A newspaper’s first obligation is to the truth. It also has to be mindful not to put its future in jeopardy. So, what happens when you uncover a grave secret that the government have been hiding for years – do you publish the story? Or do you protect your legacy?
This is the dilemma faced by Kay Graham (Meryl Streep), publisher of The Washington Post, in a gripping film that recalls the discoveries of The Pentagon Papers in 1971.
The Post, directed by Steven Spielberg, is a thrilling masterpiece that shows the reality of the challenges that journalism faces. In an age where journalism organisations are constantly accused of publishing ‘fake news’, this film is a reminder that few things are as important as the truth.
The papers were a shocking internal report that detailed how “the White House has been lying about the (Vietnam) war for thirty years”. American military analyst Daniel Ellsberg (Matthew Rhys) realises the depths of the government’s deceptions and copies their top-secret documents.
The New York Times got their hands on the papers months before anyone else knew they existed. They published details about how four successive president administrations lied to the American public about the reality of the Vietnam War. However, The Times received an injunction instructing them not to publish any more material on the topic.
Tom Hanks portrays the Editor of The Washington Post Ben Bradlee, determined to pursue the story and expose the truth despite the worries of the newspaper’s investors. Bradlee firmly believes that “the only way to protect the right to publish is to publish”.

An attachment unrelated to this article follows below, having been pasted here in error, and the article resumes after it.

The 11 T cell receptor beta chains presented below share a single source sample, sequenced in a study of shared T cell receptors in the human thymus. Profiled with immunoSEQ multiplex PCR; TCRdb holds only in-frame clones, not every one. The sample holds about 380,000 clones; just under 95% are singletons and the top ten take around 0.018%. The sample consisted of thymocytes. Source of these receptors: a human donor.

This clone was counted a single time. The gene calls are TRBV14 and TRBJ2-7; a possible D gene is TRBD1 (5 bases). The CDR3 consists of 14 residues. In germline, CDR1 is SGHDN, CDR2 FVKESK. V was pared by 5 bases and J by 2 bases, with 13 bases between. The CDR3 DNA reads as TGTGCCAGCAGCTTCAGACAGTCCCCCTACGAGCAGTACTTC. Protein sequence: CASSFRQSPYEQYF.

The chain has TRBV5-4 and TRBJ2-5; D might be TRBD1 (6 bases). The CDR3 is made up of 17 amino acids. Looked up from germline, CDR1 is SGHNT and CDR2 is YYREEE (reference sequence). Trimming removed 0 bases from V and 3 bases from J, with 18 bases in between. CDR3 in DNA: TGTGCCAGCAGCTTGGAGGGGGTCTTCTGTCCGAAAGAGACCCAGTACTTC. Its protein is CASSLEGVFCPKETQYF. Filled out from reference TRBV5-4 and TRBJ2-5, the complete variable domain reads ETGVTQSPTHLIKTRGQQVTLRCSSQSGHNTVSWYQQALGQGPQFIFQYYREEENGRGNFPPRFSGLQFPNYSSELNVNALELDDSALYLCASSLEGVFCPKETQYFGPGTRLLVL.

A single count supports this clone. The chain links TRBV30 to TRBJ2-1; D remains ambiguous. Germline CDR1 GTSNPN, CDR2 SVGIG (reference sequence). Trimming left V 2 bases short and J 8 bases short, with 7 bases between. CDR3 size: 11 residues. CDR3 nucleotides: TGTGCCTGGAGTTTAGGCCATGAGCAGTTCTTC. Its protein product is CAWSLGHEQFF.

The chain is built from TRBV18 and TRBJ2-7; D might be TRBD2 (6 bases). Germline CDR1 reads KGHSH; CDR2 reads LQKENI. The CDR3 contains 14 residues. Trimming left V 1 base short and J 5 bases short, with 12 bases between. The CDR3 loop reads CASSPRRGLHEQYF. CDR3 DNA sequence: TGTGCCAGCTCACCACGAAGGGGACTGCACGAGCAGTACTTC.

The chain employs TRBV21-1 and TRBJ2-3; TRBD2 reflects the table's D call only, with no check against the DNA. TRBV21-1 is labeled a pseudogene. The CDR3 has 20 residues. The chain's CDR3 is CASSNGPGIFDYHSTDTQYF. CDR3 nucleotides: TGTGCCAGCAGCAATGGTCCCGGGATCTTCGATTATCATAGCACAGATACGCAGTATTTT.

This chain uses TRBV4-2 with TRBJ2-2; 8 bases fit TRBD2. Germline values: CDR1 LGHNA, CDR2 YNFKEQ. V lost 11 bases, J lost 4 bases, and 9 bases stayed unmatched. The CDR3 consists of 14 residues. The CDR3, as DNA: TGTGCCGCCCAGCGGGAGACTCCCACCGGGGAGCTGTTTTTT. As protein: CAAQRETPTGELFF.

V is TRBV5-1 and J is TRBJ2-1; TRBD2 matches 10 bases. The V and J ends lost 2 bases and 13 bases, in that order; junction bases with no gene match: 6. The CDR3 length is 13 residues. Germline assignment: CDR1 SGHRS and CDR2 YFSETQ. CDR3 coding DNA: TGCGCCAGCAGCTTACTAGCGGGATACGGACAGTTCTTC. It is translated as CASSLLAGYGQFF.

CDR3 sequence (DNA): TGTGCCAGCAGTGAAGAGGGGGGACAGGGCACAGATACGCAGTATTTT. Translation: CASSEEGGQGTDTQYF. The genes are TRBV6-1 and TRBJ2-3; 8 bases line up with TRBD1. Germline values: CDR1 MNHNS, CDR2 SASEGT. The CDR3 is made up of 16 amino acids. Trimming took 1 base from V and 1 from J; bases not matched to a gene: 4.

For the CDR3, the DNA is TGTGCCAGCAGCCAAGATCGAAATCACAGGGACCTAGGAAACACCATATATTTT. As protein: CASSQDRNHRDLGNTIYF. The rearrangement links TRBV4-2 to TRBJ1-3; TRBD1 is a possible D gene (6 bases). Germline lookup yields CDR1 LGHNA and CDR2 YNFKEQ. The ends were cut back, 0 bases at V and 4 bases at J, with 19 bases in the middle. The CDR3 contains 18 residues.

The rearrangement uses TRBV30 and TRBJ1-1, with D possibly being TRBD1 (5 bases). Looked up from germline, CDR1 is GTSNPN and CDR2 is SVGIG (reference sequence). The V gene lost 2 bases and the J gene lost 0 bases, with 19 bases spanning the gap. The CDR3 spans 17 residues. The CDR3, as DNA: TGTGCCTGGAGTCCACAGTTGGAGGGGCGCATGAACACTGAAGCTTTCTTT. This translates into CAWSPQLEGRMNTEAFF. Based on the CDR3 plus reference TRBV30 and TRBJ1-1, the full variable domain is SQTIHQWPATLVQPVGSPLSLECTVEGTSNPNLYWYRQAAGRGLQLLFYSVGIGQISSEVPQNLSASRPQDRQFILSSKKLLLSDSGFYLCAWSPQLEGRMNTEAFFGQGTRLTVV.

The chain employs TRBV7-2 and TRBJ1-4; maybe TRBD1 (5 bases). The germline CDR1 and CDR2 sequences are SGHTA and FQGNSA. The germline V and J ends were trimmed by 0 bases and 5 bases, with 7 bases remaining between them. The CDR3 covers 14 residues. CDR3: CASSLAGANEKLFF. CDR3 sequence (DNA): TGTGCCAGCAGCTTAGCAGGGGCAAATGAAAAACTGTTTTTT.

Kay is not so keen on the idea. Street’s character is a socialite who has many friends in government, including former secretary of defence Robert McNamara (Bruce Greenwood) who knew they couldn’t win the war, but chose to pretend they could.
In an intense sequence of scenes in Bradlee’s house, trusted Washington Post employees hastily read through the Pentagon Papers to get to grips with the vast amount of secrecy they contained. They then compose articles for the newspaper to be published the next morning, if Kay allows them to go to print that is.
With men in each ear telling her what is best for the company, Kay finally has the courage to stand up for herself. The tension rises and in a historical moment, Kay finally decides to make her own decision. Since she overtook her late husband’s position, she allowed others to tell her what to do but not this time, not when it really mattered.
The film ends with a subtle hint at the next journalistic discovery that would shock the American public all over again and bring the Nixon administration to its knees – Watergate. Considering Donald Trump’s White House has declared war not just on the media but on ‘truth’ itself, there is something quite relieving about being reminded that the press always have and always will stand up to those in power.
As American politician Hugo Black succinctly stated: “The Founding Fathers gave the free press the protection it must have to fulfil its essential role in our democracy. The press was to serve the governed, not the governors.”